Favorite non-musical role?

I really love the character I’m playing in this show. She’s everything that I hope to be in my convictions. She’s strong, she’s passionate, she’s smart as fuck, and she will tell you what is on her mind. I’m a poet and she’s a rapper, so we both understand the power of words. She can also twerk really well, so I had to learn to do it for the show and now I’m pretty good. And I love her fashion. The show is fast paced and witty, but also touching and poignant. The two women connect in a very tense situation and bond through humor, and being a trans actor, playing this role has really helped me embrace my femininity and start to unpack my internalized misogyny. I’m grateful for this opportunity to show the world this work.

[Laughing] Maybe I’m getting old, but I’m not a big fan of the Cardi B, Megan Thee Stallion explicit music being mainstream. I’m more old school. 

Ha, the other character in the show has the same opinion, and a lot of the show revolves around that. Sorry, I love Megan Thee Stallion. I do understand that, ‘OMG, what are we listening to?’ impulse, because it is explicit, but I think what a lot of them are trying to say is that women should be allowed to be dirty and explicit without a value judgement placed on their character. Cardi B was asked why was just doing music about shaking her ass and having sex, why didn’t she do music about police brutality or socialism, things that she’s said she was passionate about and she responded, “Well, I would if y’all bought it!”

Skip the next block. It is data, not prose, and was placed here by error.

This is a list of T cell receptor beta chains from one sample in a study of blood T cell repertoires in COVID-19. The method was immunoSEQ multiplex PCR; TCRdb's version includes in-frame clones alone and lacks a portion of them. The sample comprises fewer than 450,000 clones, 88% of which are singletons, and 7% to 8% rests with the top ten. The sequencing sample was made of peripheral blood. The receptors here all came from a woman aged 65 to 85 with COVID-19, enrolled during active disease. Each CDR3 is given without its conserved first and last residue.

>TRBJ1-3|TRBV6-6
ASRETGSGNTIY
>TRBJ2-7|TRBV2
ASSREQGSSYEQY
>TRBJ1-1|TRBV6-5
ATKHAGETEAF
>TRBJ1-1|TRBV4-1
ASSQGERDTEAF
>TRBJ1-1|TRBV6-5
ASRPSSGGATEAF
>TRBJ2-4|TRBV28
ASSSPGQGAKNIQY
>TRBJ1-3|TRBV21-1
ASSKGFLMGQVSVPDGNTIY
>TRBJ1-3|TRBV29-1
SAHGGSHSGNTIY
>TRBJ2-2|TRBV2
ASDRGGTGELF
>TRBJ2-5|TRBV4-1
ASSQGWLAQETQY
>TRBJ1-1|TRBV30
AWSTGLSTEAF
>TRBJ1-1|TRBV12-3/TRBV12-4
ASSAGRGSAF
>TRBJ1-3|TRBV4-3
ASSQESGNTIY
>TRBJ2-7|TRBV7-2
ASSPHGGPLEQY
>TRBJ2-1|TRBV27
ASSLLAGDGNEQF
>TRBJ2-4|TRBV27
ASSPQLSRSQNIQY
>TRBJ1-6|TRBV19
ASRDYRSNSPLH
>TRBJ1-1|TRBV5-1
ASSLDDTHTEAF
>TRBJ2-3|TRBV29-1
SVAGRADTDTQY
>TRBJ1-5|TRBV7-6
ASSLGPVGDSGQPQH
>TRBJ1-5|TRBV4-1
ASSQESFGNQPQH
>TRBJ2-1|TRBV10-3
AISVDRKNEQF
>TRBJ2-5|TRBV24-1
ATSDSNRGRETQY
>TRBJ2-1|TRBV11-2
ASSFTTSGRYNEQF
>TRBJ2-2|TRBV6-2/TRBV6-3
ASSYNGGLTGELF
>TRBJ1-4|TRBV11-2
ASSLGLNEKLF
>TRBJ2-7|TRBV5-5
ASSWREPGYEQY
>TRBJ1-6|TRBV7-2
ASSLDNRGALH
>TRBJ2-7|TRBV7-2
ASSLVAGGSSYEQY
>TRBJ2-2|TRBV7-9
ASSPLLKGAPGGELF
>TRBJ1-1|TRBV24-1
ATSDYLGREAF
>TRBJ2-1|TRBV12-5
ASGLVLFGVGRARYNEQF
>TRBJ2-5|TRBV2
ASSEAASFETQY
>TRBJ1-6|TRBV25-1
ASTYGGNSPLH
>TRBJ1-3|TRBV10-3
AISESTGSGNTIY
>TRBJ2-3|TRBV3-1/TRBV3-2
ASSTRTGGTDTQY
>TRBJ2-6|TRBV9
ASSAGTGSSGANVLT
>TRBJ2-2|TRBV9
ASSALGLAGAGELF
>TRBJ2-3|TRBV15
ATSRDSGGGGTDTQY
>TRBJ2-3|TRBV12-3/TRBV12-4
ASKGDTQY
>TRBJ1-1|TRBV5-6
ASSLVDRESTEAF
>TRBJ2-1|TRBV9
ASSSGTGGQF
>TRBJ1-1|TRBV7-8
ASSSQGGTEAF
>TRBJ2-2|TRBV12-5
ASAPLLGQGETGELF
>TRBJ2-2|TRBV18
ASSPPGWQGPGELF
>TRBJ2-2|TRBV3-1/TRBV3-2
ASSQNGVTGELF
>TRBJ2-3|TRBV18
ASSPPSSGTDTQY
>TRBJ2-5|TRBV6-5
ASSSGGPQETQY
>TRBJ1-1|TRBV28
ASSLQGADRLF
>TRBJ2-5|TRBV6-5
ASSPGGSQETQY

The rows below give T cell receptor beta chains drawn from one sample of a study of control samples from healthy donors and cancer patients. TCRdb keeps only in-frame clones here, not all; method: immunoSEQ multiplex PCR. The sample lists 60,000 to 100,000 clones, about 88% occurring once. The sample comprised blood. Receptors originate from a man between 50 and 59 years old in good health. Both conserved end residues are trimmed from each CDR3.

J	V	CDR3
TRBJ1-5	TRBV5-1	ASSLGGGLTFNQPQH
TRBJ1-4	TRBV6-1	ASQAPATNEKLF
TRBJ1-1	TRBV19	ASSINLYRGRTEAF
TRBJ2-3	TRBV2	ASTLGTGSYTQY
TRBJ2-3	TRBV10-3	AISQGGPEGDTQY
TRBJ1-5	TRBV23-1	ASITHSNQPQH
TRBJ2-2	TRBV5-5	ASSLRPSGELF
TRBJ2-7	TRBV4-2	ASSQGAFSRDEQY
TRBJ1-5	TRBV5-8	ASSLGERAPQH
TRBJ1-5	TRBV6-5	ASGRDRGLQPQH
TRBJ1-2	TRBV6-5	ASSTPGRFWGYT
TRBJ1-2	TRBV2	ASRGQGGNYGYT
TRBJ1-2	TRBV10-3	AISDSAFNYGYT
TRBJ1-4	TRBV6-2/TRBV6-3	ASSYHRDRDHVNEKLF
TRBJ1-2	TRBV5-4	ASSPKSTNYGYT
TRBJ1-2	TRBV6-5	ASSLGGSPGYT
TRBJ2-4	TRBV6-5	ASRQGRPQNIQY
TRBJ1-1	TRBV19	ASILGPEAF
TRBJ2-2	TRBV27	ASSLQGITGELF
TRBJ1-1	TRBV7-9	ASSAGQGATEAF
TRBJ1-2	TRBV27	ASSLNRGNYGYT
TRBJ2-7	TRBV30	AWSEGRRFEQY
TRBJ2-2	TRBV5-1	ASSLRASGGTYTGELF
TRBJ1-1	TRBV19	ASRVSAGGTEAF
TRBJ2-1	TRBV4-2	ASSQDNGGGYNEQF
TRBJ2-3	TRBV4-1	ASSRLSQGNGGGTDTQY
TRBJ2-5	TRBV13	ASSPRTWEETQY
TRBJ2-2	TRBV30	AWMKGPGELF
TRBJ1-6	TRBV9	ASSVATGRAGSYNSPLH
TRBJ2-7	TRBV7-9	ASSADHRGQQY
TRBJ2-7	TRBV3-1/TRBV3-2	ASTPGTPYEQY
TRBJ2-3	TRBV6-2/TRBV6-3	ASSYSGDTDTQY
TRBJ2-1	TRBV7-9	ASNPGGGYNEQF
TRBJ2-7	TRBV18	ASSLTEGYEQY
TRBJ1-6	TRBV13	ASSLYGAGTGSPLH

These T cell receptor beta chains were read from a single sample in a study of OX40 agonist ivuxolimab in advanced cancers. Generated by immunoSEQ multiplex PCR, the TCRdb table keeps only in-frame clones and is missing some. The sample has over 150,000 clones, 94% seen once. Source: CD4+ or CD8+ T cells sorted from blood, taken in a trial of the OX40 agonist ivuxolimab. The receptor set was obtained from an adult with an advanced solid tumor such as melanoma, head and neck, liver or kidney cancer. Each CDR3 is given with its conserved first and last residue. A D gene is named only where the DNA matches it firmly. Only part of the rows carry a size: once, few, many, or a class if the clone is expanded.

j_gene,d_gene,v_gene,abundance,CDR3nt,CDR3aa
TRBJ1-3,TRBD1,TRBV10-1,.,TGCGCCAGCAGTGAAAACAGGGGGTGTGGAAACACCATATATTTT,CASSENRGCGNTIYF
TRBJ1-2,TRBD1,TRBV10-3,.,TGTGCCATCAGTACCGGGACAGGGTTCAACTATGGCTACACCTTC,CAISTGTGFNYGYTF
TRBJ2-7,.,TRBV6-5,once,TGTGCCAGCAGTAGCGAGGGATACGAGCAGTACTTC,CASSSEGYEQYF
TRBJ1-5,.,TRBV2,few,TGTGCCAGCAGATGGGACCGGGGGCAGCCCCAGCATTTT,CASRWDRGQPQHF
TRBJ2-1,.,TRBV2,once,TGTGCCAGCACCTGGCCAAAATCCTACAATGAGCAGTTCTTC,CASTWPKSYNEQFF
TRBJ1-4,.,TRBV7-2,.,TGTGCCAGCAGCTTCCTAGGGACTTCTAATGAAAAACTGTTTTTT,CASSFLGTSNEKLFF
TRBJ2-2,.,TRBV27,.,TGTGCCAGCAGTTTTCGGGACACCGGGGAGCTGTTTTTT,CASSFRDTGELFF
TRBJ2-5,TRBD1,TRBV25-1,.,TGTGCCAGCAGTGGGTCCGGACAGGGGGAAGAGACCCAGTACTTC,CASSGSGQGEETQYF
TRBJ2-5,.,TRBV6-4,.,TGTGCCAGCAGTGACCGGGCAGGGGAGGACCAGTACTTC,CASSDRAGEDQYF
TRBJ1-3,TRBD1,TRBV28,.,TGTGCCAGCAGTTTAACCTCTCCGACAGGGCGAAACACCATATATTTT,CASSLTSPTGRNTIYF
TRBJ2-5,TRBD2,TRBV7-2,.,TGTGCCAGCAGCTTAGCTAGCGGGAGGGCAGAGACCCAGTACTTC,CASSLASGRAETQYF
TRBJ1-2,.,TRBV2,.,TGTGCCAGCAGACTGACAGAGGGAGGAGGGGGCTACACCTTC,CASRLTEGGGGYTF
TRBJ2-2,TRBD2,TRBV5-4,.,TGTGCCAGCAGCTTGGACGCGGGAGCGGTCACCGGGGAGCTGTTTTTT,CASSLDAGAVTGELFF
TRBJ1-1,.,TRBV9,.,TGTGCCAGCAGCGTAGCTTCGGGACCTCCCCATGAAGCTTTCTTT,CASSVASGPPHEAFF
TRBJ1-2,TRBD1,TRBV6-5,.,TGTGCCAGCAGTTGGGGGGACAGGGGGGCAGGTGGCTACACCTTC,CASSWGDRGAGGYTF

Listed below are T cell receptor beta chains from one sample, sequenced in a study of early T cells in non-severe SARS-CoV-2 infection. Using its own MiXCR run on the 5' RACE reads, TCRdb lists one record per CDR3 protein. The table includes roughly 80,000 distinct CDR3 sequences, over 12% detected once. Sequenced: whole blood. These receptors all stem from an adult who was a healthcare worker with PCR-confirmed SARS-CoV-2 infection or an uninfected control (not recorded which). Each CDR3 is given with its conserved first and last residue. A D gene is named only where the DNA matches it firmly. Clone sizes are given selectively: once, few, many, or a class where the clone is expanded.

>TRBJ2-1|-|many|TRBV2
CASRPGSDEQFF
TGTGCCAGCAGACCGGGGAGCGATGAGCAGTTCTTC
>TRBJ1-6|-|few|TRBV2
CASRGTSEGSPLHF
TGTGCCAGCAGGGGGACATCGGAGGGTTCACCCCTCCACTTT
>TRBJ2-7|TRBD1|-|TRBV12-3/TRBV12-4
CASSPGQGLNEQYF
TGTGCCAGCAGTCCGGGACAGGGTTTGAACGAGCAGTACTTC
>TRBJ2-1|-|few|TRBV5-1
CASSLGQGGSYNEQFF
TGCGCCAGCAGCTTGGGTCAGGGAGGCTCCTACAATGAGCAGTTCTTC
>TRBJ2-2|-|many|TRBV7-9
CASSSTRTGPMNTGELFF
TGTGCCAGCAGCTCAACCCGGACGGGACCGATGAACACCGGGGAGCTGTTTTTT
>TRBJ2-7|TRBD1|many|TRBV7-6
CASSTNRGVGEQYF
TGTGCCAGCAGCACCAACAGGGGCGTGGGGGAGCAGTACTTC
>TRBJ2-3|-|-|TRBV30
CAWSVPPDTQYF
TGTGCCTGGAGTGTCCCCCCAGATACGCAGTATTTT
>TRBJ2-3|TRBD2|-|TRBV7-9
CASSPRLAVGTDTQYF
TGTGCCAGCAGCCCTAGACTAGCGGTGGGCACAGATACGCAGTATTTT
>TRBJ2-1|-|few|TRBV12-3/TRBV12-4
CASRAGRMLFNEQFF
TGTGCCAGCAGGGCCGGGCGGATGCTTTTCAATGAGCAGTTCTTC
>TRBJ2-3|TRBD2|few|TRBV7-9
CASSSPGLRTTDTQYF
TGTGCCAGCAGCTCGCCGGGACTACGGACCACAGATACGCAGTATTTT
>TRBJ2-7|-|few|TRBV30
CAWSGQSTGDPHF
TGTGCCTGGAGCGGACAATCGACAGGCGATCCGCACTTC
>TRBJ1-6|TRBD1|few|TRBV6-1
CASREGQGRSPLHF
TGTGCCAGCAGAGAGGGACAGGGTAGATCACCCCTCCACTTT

I hear your points, but in my head I think, “Yeah, but the reason there’s money in it is because that’s what white guys at the top, the powers that be, etc. want to push on us!” 

And the play is also about that! It’s about the white record execs who sit as the head of these labels and are manufacturing these women! Literally, as they tell them to get plastic surgery to make their butts and boobs bigger. In the show Kila says, “It’s not my fault that I’m thriving in a broken ass system.” We get into a lot of stuff in this show. 

Okay, I’m now really excited to see the show but I want to go out for drinks after and continue this discussion! 


Alright, some random questions. Do you have more than 10 hats?

No, but I have more than 10 hair accessories. I have a lot of hair and I like to do things to it. 

If you could own an original piece of famous art, what would it be?

I’d have a Basquiat. Jean-Michel Basquiat. Anything of his. 

What nervous habits do you have?

I twirl my hair, and I usually bite my nails, but I’m wearing acrylic nails for the show so I can’t.

Historical figure that you identify with?

Josephine Baker! 

What’s the farthest you’ve traveled?

Jamaica. I was part of a civic engagement group in college and we went there to build houses and stuff. It was the first time I was out of the country and it was to a majority black country, which was incredible.

Something that gets better with age?

Cheese. I love cheese. 

Any paranormal experiences?